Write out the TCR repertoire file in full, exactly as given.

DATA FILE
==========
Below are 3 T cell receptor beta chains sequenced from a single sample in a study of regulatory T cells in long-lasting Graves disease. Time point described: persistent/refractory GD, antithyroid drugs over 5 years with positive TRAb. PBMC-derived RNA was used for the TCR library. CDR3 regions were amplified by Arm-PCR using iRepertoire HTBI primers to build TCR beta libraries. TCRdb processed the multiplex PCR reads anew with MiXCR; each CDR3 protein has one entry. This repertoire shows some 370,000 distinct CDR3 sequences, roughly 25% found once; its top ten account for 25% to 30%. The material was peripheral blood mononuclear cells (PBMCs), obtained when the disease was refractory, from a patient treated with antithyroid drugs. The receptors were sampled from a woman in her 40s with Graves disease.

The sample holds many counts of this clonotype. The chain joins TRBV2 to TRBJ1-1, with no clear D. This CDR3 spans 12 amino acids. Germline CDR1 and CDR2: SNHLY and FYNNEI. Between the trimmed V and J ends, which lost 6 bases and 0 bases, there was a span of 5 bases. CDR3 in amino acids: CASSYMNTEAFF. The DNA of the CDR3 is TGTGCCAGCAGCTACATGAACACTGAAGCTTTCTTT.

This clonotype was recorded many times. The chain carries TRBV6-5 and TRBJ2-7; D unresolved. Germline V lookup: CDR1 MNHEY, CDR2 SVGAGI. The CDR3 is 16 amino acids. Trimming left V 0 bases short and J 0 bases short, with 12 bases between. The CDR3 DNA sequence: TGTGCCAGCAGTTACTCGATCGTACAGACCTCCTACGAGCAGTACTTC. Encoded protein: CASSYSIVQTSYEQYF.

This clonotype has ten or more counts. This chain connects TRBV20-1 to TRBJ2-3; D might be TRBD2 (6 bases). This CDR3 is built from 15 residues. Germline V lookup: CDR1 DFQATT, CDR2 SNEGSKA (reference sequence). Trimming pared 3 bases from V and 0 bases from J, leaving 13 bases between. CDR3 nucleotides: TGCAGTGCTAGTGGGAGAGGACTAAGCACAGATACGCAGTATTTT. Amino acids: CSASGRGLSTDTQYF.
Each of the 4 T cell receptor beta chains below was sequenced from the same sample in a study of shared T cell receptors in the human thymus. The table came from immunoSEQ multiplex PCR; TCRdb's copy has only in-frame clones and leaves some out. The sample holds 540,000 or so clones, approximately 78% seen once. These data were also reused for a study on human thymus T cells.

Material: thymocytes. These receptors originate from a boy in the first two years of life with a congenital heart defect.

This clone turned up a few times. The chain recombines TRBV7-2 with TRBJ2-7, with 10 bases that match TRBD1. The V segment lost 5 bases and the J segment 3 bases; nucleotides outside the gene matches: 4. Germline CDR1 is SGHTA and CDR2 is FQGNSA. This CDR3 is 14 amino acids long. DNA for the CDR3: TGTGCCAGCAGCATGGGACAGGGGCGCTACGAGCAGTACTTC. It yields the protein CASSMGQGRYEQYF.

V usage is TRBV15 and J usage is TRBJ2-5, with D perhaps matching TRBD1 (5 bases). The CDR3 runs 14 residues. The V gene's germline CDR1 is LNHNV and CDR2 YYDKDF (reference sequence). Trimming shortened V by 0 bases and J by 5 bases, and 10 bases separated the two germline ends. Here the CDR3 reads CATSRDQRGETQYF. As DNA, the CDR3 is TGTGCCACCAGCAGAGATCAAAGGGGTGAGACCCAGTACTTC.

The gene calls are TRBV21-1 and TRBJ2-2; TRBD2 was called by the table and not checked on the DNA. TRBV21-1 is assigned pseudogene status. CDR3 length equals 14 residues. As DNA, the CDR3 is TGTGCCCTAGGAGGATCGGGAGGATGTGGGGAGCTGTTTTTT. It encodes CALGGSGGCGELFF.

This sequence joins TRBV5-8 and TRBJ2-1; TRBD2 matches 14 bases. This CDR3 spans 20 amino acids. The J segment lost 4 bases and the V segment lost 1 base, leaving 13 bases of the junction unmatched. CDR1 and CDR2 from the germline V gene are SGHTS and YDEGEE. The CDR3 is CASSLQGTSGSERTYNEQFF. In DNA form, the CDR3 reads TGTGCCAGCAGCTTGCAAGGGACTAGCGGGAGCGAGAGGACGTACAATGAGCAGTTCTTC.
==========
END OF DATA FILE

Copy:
Below are 3 T cell receptor beta chains sequenced from a single sample in a study of regulatory T cells in long-lasting Graves disease. Time point described: persistent/refractory GD, antithyroid drugs over 5 years with positive TRAb. PBMC-derived RNA was used for the TCR library. CDR3 regions were amplified by Arm-PCR using iRepertoire HTBI primers to build TCR beta libraries. TCRdb processed the multiplex PCR reads anew with MiXCR; each CDR3 protein has one entry. This repertoire shows some 370,000 distinct CDR3 sequences, roughly 25% found once; its top ten account for 25% to 30%. The material was peripheral blood mononuclear cells (PBMCs), obtained when the disease was refractory, from a patient treated with antithyroid drugs. The receptors were sampled from a woman in her 40s with Graves disease.

The sample holds many counts of this clonotype. The chain joins TRBV2 to TRBJ1-1, with no clear D. This CDR3 spans 12 amino acids. Germline CDR1 and CDR2: SNHLY and FYNNEI. Between the trimmed V and J ends, which lost 6 bases and 0 bases, there was a span of 5 bases. CDR3 in amino acids: CASSYMNTEAFF. The DNA of the CDR3 is TGTGCCAGCAGCTACATGAACACTGAAGCTTTCTTT.

This clonotype was recorded many times. The chain carries TRBV6-5 and TRBJ2-7; D unresolved. Germline V lookup: CDR1 MNHEY, CDR2 SVGAGI. The CDR3 is 16 amino acids. Trimming left V 0 bases short and J 0 bases short, with 12 bases between. The CDR3 DNA sequence: TGTGCCAGCAGTTACTCGATCGTACAGACCTCCTACGAGCAGTACTTC. Encoded protein: CASSYSIVQTSYEQYF.

This clonotype has ten or more counts. This chain connects TRBV20-1 to TRBJ2-3; D might be TRBD2 (6 bases). This CDR3 is built from 15 residues. Germline V lookup: CDR1 DFQATT, CDR2 SNEGSKA (reference sequence). Trimming pared 3 bases from V and 0 bases from J, leaving 13 bases between. CDR3 nucleotides: TGCAGTGCTAGTGGGAGAGGACTAAGCACAGATACGCAGTATTTT. Amino acids: CSASGRGLSTDTQYF.
Each of the 4 T cell receptor beta chains below was sequenced from the same sample in a study of shared T cell receptors in the human thymus. The table came from immunoSEQ multiplex PCR; TCRdb's copy has only in-frame clones and leaves some out. The sample holds 540,000 or so clones, approximately 78% seen once. These data were also reused for a study on human thymus T cells.

Material: thymocytes. These receptors originate from a boy in the first two years of life with a congenital heart defect.

This clone turned up a few times. The chain recombines TRBV7-2 with TRBJ2-7, with 10 bases that match TRBD1. The V segment lost 5 bases and the J segment 3 bases; nucleotides outside the gene matches: 4. Germline CDR1 is SGHTA and CDR2 is FQGNSA. This CDR3 is 14 amino acids long. DNA for the CDR3: TGTGCCAGCAGCATGGGACAGGGGCGCTACGAGCAGTACTTC. It yields the protein CASSMGQGRYEQYF.

V usage is TRBV15 and J usage is TRBJ2-5, with D perhaps matching TRBD1 (5 bases). The CDR3 runs 14 residues. The V gene's germline CDR1 is LNHNV and CDR2 YYDKDF (reference sequence). Trimming shortened V by 0 bases and J by 5 bases, and 10 bases separated the two germline ends. Here the CDR3 reads CATSRDQRGETQYF. As DNA, the CDR3 is TGTGCCACCAGCAGAGATCAAAGGGGTGAGACCCAGTACTTC.

The gene calls are TRBV21-1 and TRBJ2-2; TRBD2 was called by the table and not checked on the DNA. TRBV21-1 is assigned pseudogene status. CDR3 length equals 14 residues. As DNA, the CDR3 is TGTGCCCTAGGAGGATCGGGAGGATGTGGGGAGCTGTTTTTT. It encodes CALGGSGGCGELFF.

This sequence joins TRBV5-8 and TRBJ2-1; TRBD2 matches 14 bases. This CDR3 spans 20 amino acids. The J segment lost 4 bases and the V segment lost 1 base, leaving 13 bases of the junction unmatched. CDR1 and CDR2 from the germline V gene are SGHTS and YDEGEE. The CDR3 is CASSLQGTSGSERTYNEQFF. In DNA form, the CDR3 reads TGTGCCAGCAGCTTGCAAGGGACTAGCGGGAGCGAGAGGACGTACAATGAGCAGTTCTTC.